Tuesday, Jan. 06, 2004 - 11:15 p.m.
ALREADY students are sending me emails. They want to know what the text is or some such bullshit -- bah. That, coupled with the requests by my Writing Center boss for every scheduled detail of my waking life this semester, means vacation is almost over. Tomorrow is my last day here. I am excited to see L and Ronnie, but that's about it. Maybe I would like to visit the New Brookland Tavern a few more times and see a certain local band or two, but otherwise I am DONE with South Carolina. I've known that for a while now, but this trip reinforced it oh-so-effectively. And that's good, because Columbia is the kind of place that sucks me in and makes me forget to think about leaving. I have to leave.
Today we (parents, Russell, grandmother) drove south from Tucson to the back road through BLM land on which my grandpa's ashes are scattered. About six weeks ago, right after the cremation and memorial service, my parents and aunt and uncle and cousin drove out there, the spot having been chosen the day before, and did some ash-scattering (which, no matter how I try, I cannot picture in any other way than as a repeat of the ash-scattering scene in The Big Lebowski.) So we drove out there today, all five of us crammed in the car. It was a warm, clear day, and I love the road to Patagonia so much. We pulled up right where they'd scattered the ashes, off a dirt road and through a barbed wire fence we had to open, right at the base of a little gully with a cowpond nearby. We all got out of the car and sort of stood around staring, smiling at the sun, maybe crying a little, my mom and grandma extra-quiet. And then my dad beckoned me and Russell over to where he was standing. He pointed at the ground, and there by his feet were three piles of small grayish-white stones. "Here are some of your grandpa's ashes," he said. This really threw me: even if someone had told me that cremated people don't really break down all the way but remain pebble-sized instead, I still would have expected the few rains, the desert wind, ants, and the errant cow to have quickly obliterated any trace of actual physical grandpa-ness. But there he was in piles on the ground, bright against the weedy dirt.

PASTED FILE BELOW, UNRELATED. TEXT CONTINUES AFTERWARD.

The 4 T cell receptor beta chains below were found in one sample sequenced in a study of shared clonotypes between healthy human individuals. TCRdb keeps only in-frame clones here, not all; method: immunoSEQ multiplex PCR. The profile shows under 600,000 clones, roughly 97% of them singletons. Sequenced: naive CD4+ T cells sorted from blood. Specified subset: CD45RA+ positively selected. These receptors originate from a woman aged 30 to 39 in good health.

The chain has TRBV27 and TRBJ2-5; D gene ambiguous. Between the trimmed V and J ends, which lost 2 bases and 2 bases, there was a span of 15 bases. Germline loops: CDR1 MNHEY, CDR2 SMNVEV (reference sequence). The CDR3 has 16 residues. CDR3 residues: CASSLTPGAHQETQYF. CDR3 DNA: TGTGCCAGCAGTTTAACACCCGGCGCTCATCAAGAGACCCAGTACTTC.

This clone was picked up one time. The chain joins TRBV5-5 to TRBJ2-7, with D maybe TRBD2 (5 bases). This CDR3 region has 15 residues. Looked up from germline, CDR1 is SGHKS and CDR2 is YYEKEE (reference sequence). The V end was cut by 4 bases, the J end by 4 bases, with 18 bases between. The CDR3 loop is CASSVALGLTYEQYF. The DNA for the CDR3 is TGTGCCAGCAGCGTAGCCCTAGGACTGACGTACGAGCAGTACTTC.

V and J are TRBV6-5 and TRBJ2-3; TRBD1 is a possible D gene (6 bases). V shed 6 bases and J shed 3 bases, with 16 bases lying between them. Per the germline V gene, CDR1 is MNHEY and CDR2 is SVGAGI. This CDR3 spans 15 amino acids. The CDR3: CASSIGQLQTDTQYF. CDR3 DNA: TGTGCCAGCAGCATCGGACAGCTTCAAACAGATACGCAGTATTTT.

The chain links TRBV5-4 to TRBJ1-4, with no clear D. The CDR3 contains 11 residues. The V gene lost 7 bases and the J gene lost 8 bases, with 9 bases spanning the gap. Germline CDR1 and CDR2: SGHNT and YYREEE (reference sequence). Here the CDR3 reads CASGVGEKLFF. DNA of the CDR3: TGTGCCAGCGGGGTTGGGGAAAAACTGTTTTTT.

We ate afterwards and drove around Patagonia, and all day since I have had a fantasy about renting a tiny house in Patagonia and writing. I would have a dog, and I would drive to Nogales every few weeks for supplies, and I would peck away at my computer.
I think my insistence on getting away from South Carolina now is because I know it'll be hard to leave once I get there. L is so rooted there. I have such inertia when I am somewhere, though as soon as I leave I am ecstatic. I just can't breathe back there, and I can't see. The roads are lined with trees, hiking means looking at trees, and there's too much oxygen. People are nice to me but nobody comes by to eat homemade bread at my apartment. Nobody cries to me. And I can never watch the sun set on the mountains.
I'm worried by my vitriol towards South Carolina in these last few entries; I'm worried that if I don't get out now I'll grow to really hate it.
I want a Bettina World Tour '04 T-shirt so bad.
This has still not been a complete recap of the events of the past few weeks. Things will come up, and I will process thewm as they do. I made only one solid resolution: it involves riding my bike to school a certain number of days a week. Beyond that, since I have to wait until at least March until I can find out what will happen to me PhD-wise, I resolve to be patient and not worry as much.